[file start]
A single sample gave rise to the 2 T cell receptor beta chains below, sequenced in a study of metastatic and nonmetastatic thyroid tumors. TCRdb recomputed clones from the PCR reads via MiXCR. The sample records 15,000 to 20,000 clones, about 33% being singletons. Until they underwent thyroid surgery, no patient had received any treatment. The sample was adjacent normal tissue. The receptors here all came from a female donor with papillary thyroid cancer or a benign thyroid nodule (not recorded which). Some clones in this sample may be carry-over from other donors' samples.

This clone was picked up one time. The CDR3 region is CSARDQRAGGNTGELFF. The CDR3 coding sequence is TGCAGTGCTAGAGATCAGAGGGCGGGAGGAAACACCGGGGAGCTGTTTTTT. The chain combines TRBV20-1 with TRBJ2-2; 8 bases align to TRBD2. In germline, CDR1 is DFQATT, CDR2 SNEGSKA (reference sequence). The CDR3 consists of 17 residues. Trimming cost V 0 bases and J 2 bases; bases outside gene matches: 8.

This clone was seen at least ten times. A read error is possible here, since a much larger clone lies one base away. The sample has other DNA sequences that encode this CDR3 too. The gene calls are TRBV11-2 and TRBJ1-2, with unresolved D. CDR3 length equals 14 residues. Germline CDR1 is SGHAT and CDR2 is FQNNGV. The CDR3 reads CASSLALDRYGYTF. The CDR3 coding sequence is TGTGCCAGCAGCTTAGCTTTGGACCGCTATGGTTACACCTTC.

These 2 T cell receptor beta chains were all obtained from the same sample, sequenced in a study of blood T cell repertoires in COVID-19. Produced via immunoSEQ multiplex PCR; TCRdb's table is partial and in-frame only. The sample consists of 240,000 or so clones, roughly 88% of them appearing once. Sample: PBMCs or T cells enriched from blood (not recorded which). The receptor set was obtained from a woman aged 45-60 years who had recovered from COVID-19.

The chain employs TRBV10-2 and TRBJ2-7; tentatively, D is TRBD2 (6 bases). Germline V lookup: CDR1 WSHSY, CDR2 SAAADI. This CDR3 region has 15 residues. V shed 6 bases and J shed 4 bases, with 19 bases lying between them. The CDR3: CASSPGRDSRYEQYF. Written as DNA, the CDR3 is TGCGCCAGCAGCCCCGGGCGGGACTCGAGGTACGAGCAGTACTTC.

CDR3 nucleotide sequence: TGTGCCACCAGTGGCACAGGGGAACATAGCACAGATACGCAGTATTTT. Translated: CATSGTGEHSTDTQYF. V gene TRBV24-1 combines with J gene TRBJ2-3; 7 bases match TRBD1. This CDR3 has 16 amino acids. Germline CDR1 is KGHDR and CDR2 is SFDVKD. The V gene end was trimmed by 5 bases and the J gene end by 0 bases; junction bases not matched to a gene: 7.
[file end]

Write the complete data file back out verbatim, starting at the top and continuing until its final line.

A single sample gave rise to the 2 T cell receptor beta chains below, sequenced in a study of metastatic and nonmetastatic thyroid tumors. TCRdb recomputed clones from the PCR reads via MiXCR. The sample records 15,000 to 20,000 clones, about 33% being singletons. Until they underwent thyroid surgery, no patient had received any treatment. The sample was adjacent normal tissue. The receptors here all came from a female donor with papillary thyroid cancer or a benign thyroid nodule (not recorded which). Some clones in this sample may be carry-over from other donors' samples.

This clone was picked up one time. The CDR3 region is CSARDQRAGGNTGELFF. The CDR3 coding sequence is TGCAGTGCTAGAGATCAGAGGGCGGGAGGAAACACCGGGGAGCTGTTTTTT. The chain combines TRBV20-1 with TRBJ2-2; 8 bases align to TRBD2. In germline, CDR1 is DFQATT, CDR2 SNEGSKA (reference sequence). The CDR3 consists of 17 residues. Trimming cost V 0 bases and J 2 bases; bases outside gene matches: 8.

This clone was seen at least ten times. A read error is possible here, since a much larger clone lies one base away. The sample has other DNA sequences that encode this CDR3 too. The gene calls are TRBV11-2 and TRBJ1-2, with unresolved D. CDR3 length equals 14 residues. Germline CDR1 is SGHAT and CDR2 is FQNNGV. The CDR3 reads CASSLALDRYGYTF. The CDR3 coding sequence is TGTGCCAGCAGCTTAGCTTTGGACCGCTATGGTTACACCTTC.

These 2 T cell receptor beta chains were all obtained from the same sample, sequenced in a study of blood T cell repertoires in COVID-19. Produced via immunoSEQ multiplex PCR; TCRdb's table is partial and in-frame only. The sample consists of 240,000 or so clones, roughly 88% of them appearing once. Sample: PBMCs or T cells enriched from blood (not recorded which). The receptor set was obtained from a woman aged 45-60 years who had recovered from COVID-19.

The chain employs TRBV10-2 and TRBJ2-7; tentatively, D is TRBD2 (6 bases). Germline V lookup: CDR1 WSHSY, CDR2 SAAADI. This CDR3 region has 15 residues. V shed 6 bases and J shed 4 bases, with 19 bases lying between them. The CDR3: CASSPGRDSRYEQYF. Written as DNA, the CDR3 is TGCGCCAGCAGCCCCGGGCGGGACTCGAGGTACGAGCAGTACTTC.

CDR3 nucleotide sequence: TGTGCCACCAGTGGCACAGGGGAACATAGCACAGATACGCAGTATTTT. Translated: CATSGTGEHSTDTQYF. V gene TRBV24-1 combines with J gene TRBJ2-3; 7 bases match TRBD1. This CDR3 has 16 amino acids. Germline CDR1 is KGHDR and CDR2 is SFDVKD. The V gene end was trimmed by 5 bases and the J gene end by 0 bases; junction bases not matched to a gene: 7.